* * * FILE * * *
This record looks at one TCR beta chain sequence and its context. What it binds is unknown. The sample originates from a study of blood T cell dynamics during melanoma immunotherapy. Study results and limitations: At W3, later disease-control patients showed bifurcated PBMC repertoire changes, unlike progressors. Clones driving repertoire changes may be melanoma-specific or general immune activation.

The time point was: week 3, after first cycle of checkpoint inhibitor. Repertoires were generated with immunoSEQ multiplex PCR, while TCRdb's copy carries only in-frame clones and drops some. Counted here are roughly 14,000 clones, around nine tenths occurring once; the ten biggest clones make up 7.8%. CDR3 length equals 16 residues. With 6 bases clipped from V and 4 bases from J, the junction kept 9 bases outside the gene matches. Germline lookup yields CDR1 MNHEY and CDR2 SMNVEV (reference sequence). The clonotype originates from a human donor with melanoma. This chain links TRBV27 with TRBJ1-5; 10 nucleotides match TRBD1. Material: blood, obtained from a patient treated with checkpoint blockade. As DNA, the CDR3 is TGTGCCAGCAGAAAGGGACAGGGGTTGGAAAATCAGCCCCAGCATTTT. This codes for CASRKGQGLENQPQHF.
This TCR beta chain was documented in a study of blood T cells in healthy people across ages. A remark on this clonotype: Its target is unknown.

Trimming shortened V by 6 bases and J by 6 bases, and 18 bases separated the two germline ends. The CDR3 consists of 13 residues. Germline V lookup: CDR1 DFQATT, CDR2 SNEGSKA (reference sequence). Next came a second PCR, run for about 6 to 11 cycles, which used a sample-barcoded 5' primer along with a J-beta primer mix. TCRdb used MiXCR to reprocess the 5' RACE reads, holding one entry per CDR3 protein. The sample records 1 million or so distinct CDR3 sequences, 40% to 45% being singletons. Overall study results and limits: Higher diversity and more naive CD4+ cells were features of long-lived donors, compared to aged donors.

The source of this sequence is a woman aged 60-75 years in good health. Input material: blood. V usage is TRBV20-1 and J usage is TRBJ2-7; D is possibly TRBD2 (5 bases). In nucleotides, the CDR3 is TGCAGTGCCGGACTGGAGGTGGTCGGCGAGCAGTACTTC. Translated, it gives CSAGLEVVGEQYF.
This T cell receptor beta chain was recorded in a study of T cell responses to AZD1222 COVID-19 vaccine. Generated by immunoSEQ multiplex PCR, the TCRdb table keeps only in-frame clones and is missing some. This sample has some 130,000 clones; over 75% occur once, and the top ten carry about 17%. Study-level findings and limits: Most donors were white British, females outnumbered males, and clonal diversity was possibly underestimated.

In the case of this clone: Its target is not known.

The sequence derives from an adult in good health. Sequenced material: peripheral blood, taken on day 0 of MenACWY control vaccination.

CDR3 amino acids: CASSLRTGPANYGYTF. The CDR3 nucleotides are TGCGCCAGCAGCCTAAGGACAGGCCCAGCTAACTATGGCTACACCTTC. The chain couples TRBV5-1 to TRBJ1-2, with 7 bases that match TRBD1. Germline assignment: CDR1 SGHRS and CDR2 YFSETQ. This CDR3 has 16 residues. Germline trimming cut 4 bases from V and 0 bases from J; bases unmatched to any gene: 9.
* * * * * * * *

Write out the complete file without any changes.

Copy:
This record looks at one TCR beta chain sequence and its context. What it binds is unknown. The sample originates from a study of blood T cell dynamics during melanoma immunotherapy. Study results and limitations: At W3, later disease-control patients showed bifurcated PBMC repertoire changes, unlike progressors. Clones driving repertoire changes may be melanoma-specific or general immune activation.

The time point was: week 3, after first cycle of checkpoint inhibitor. Repertoires were generated with immunoSEQ multiplex PCR, while TCRdb's copy carries only in-frame clones and drops some. Counted here are roughly 14,000 clones, around nine tenths occurring once; the ten biggest clones make up 7.8%. CDR3 length equals 16 residues. With 6 bases clipped from V and 4 bases from J, the junction kept 9 bases outside the gene matches. Germline lookup yields CDR1 MNHEY and CDR2 SMNVEV (reference sequence). The clonotype originates from a human donor with melanoma. This chain links TRBV27 with TRBJ1-5; 10 nucleotides match TRBD1. Material: blood, obtained from a patient treated with checkpoint blockade. As DNA, the CDR3 is TGTGCCAGCAGAAAGGGACAGGGGTTGGAAAATCAGCCCCAGCATTTT. This codes for CASRKGQGLENQPQHF.
This TCR beta chain was documented in a study of blood T cells in healthy people across ages. A remark on this clonotype: Its target is unknown.

Trimming shortened V by 6 bases and J by 6 bases, and 18 bases separated the two germline ends. The CDR3 consists of 13 residues. Germline V lookup: CDR1 DFQATT, CDR2 SNEGSKA (reference sequence). Next came a second PCR, run for about 6 to 11 cycles, which used a sample-barcoded 5' primer along with a J-beta primer mix. TCRdb used MiXCR to reprocess the 5' RACE reads, holding one entry per CDR3 protein. The sample records 1 million or so distinct CDR3 sequences, 40% to 45% being singletons. Overall study results and limits: Higher diversity and more naive CD4+ cells were features of long-lived donors, compared to aged donors.

The source of this sequence is a woman aged 60-75 years in good health. Input material: blood. V usage is TRBV20-1 and J usage is TRBJ2-7; D is possibly TRBD2 (5 bases). In nucleotides, the CDR3 is TGCAGTGCCGGACTGGAGGTGGTCGGCGAGCAGTACTTC. Translated, it gives CSAGLEVVGEQYF.
This T cell receptor beta chain was recorded in a study of T cell responses to AZD1222 COVID-19 vaccine. Generated by immunoSEQ multiplex PCR, the TCRdb table keeps only in-frame clones and is missing some. This sample has some 130,000 clones; over 75% occur once, and the top ten carry about 17%. Study-level findings and limits: Most donors were white British, females outnumbered males, and clonal diversity was possibly underestimated.

In the case of this clone: Its target is not known.

The sequence derives from an adult in good health. Sequenced material: peripheral blood, taken on day 0 of MenACWY control vaccination.

CDR3 amino acids: CASSLRTGPANYGYTF. The CDR3 nucleotides are TGCGCCAGCAGCCTAAGGACAGGCCCAGCTAACTATGGCTACACCTTC. The chain couples TRBV5-1 to TRBJ1-2, with 7 bases that match TRBD1. Germline assignment: CDR1 SGHRS and CDR2 YFSETQ. This CDR3 has 16 residues. Germline trimming cut 4 bases from V and 0 bases from J; bases unmatched to any gene: 9.